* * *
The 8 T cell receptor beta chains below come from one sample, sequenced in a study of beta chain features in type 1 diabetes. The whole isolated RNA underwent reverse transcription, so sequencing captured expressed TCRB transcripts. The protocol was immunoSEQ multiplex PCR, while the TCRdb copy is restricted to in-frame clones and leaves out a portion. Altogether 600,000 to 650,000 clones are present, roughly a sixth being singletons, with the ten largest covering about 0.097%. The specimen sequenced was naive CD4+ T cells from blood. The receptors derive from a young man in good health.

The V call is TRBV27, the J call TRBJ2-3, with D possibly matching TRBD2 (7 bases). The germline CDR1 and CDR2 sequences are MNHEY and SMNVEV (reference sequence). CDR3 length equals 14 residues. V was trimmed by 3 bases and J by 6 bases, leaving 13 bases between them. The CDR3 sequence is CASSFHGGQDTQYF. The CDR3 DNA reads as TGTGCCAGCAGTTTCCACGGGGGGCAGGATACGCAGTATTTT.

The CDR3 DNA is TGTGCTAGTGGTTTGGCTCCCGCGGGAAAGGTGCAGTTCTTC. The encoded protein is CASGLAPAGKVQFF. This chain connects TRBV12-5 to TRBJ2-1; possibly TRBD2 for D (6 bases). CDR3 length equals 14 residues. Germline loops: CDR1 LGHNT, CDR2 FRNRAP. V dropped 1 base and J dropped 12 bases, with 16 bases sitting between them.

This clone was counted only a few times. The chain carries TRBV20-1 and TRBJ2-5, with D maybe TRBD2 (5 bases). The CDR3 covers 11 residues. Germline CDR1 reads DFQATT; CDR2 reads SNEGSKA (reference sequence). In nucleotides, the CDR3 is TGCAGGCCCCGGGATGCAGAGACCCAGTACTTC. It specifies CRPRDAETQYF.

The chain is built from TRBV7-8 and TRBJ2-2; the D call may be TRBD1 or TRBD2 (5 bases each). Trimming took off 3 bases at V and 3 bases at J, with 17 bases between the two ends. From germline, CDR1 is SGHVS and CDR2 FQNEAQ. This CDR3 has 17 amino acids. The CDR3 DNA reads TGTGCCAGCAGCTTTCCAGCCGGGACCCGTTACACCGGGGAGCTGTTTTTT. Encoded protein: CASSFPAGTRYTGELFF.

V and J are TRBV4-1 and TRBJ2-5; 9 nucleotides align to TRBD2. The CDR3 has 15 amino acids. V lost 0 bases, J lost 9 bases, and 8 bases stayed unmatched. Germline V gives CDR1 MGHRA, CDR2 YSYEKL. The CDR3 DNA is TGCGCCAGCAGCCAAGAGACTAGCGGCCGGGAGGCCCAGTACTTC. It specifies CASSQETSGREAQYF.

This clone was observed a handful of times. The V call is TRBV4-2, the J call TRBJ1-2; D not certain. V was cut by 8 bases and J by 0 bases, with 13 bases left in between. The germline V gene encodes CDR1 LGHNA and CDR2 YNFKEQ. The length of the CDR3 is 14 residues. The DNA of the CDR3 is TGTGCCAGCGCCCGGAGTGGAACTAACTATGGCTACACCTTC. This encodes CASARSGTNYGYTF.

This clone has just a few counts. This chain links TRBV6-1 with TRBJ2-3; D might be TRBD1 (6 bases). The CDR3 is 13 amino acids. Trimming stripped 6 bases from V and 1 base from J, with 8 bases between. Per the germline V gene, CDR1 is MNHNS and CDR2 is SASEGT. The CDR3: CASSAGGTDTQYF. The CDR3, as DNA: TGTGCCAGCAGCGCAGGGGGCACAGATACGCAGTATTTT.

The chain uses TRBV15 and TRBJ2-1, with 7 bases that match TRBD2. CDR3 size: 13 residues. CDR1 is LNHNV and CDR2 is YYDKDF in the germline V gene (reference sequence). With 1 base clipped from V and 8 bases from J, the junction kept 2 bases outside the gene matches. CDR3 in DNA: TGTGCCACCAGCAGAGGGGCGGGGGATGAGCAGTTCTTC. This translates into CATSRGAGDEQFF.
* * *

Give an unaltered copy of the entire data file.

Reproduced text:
The 8 T cell receptor beta chains below come from one sample, sequenced in a study of beta chain features in type 1 diabetes. The whole isolated RNA underwent reverse transcription, so sequencing captured expressed TCRB transcripts. The protocol was immunoSEQ multiplex PCR, while the TCRdb copy is restricted to in-frame clones and leaves out a portion. Altogether 600,000 to 650,000 clones are present, roughly a sixth being singletons, with the ten largest covering about 0.097%. The specimen sequenced was naive CD4+ T cells from blood. The receptors derive from a young man in good health.

The V call is TRBV27, the J call TRBJ2-3, with D possibly matching TRBD2 (7 bases). The germline CDR1 and CDR2 sequences are MNHEY and SMNVEV (reference sequence). CDR3 length equals 14 residues. V was trimmed by 3 bases and J by 6 bases, leaving 13 bases between them. The CDR3 sequence is CASSFHGGQDTQYF. The CDR3 DNA reads as TGTGCCAGCAGTTTCCACGGGGGGCAGGATACGCAGTATTTT.

The CDR3 DNA is TGTGCTAGTGGTTTGGCTCCCGCGGGAAAGGTGCAGTTCTTC. The encoded protein is CASGLAPAGKVQFF. This chain connects TRBV12-5 to TRBJ2-1; possibly TRBD2 for D (6 bases). CDR3 length equals 14 residues. Germline loops: CDR1 LGHNT, CDR2 FRNRAP. V dropped 1 base and J dropped 12 bases, with 16 bases sitting between them.

This clone was counted only a few times. The chain carries TRBV20-1 and TRBJ2-5, with D maybe TRBD2 (5 bases). The CDR3 covers 11 residues. Germline CDR1 reads DFQATT; CDR2 reads SNEGSKA (reference sequence). In nucleotides, the CDR3 is TGCAGGCCCCGGGATGCAGAGACCCAGTACTTC. It specifies CRPRDAETQYF.

The chain is built from TRBV7-8 and TRBJ2-2; the D call may be TRBD1 or TRBD2 (5 bases each). Trimming took off 3 bases at V and 3 bases at J, with 17 bases between the two ends. From germline, CDR1 is SGHVS and CDR2 FQNEAQ. This CDR3 has 17 amino acids. The CDR3 DNA reads TGTGCCAGCAGCTTTCCAGCCGGGACCCGTTACACCGGGGAGCTGTTTTTT. Encoded protein: CASSFPAGTRYTGELFF.

V and J are TRBV4-1 and TRBJ2-5; 9 nucleotides align to TRBD2. The CDR3 has 15 amino acids. V lost 0 bases, J lost 9 bases, and 8 bases stayed unmatched. Germline V gives CDR1 MGHRA, CDR2 YSYEKL. The CDR3 DNA is TGCGCCAGCAGCCAAGAGACTAGCGGCCGGGAGGCCCAGTACTTC. It specifies CASSQETSGREAQYF.

This clone was observed a handful of times. The V call is TRBV4-2, the J call TRBJ1-2; D not certain. V was cut by 8 bases and J by 0 bases, with 13 bases left in between. The germline V gene encodes CDR1 LGHNA and CDR2 YNFKEQ. The length of the CDR3 is 14 residues. The DNA of the CDR3 is TGTGCCAGCGCCCGGAGTGGAACTAACTATGGCTACACCTTC. This encodes CASARSGTNYGYTF.

This clone has just a few counts. This chain links TRBV6-1 with TRBJ2-3; D might be TRBD1 (6 bases). The CDR3 is 13 amino acids. Trimming stripped 6 bases from V and 1 base from J, with 8 bases between. Per the germline V gene, CDR1 is MNHNS and CDR2 is SASEGT. The CDR3: CASSAGGTDTQYF. The CDR3, as DNA: TGTGCCAGCAGCGCAGGGGGCACAGATACGCAGTATTTT.

The chain uses TRBV15 and TRBJ2-1, with 7 bases that match TRBD2. CDR3 size: 13 residues. CDR1 is LNHNV and CDR2 is YYDKDF in the germline V gene (reference sequence). With 1 base clipped from V and 8 bases from J, the junction kept 2 bases outside the gene matches. CDR3 in DNA: TGTGCCACCAGCAGAGGGGCGGGGGATGAGCAGTTCTTC. This translates into CATSRGAGDEQFF.